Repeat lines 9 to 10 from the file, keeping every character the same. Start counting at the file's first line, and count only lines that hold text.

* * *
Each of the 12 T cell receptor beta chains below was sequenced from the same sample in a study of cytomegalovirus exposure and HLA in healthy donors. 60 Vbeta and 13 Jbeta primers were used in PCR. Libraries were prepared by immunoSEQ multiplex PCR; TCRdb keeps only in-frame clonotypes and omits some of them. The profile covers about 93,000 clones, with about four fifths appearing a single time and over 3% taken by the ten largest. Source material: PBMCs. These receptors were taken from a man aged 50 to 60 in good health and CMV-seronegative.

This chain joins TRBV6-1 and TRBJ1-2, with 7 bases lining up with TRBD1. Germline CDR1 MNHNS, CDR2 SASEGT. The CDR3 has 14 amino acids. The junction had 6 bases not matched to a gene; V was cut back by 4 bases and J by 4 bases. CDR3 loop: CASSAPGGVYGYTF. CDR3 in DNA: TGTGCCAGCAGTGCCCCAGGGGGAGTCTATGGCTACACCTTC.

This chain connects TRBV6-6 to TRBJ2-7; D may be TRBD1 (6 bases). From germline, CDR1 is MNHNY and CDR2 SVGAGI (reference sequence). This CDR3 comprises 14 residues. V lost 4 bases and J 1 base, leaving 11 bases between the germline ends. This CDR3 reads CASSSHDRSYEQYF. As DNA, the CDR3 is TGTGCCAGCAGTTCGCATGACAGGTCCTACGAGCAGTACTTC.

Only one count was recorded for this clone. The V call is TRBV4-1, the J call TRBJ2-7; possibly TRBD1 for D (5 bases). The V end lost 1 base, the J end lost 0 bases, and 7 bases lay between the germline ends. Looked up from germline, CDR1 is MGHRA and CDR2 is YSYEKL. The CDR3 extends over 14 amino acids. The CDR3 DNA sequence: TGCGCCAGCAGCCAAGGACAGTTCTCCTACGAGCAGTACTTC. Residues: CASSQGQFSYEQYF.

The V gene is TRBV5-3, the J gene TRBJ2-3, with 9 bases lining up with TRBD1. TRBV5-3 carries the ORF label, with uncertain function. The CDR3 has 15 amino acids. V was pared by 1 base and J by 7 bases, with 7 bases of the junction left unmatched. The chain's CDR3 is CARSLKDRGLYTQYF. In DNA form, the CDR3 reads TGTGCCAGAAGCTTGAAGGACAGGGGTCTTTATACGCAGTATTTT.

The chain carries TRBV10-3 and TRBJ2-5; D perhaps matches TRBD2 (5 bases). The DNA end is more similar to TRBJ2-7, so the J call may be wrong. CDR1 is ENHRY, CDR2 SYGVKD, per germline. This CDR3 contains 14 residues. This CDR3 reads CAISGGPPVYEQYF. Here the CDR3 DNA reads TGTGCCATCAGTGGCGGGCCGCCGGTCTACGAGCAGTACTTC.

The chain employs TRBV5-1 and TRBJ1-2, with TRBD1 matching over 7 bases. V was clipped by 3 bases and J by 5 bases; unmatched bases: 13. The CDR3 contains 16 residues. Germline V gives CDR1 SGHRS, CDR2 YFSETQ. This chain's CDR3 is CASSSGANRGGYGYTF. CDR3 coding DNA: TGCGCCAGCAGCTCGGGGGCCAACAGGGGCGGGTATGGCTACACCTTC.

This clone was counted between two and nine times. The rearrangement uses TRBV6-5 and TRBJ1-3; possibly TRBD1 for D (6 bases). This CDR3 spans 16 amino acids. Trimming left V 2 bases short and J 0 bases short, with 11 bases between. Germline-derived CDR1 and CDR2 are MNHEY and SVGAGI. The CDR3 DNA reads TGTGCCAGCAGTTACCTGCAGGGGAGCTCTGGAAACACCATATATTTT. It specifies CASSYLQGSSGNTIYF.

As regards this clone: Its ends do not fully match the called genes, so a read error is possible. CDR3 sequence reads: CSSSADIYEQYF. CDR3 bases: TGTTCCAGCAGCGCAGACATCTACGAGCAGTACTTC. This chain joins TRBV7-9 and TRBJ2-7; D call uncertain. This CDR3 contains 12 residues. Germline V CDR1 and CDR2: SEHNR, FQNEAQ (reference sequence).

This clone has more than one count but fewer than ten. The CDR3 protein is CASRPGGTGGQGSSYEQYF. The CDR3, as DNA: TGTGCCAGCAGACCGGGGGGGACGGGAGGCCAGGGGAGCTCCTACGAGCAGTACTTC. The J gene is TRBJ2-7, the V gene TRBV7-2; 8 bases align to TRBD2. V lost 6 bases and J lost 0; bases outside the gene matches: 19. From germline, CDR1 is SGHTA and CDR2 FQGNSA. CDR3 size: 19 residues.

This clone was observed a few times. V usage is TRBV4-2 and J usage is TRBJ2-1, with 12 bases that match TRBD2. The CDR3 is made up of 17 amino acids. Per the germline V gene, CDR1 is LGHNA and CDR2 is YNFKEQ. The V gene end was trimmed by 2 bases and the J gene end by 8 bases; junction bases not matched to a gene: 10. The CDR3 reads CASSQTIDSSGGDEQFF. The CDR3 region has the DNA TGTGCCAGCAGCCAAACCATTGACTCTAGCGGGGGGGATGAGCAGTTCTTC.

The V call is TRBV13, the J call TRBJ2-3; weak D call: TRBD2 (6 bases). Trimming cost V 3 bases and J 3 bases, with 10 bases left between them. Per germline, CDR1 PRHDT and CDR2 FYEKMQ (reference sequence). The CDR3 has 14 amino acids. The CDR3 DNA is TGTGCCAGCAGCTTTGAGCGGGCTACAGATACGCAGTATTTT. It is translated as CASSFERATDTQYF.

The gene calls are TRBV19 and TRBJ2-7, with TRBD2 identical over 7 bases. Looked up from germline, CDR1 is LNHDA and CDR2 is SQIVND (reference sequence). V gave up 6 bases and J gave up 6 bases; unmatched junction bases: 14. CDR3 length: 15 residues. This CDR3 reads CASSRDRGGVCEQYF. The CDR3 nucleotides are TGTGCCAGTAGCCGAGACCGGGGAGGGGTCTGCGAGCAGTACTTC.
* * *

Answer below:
As regards this clone: Its ends do not fully match the called genes, so a read error is possible. CDR3 sequence reads: CSSSADIYEQYF. CDR3 bases: TGTTCCAGCAGCGCAGACATCTACGAGCAGTACTTC. This chain joins TRBV7-9 and TRBJ2-7; D call uncertain. This CDR3 contains 12 residues. Germline V CDR1 and CDR2: SEHNR, FQNEAQ (reference sequence).

This clone has more than one count but fewer than ten. The CDR3 protein is CASRPGGTGGQGSSYEQYF. The CDR3, as DNA: TGTGCCAGCAGACCGGGGGGGACGGGAGGCCAGGGGAGCTCCTACGAGCAGTACTTC. The J gene is TRBJ2-7, the V gene TRBV7-2; 8 bases align to TRBD2. V lost 6 bases and J lost 0; bases outside the gene matches: 19. From germline, CDR1 is SGHTA and CDR2 FQGNSA. CDR3 size: 19 residues.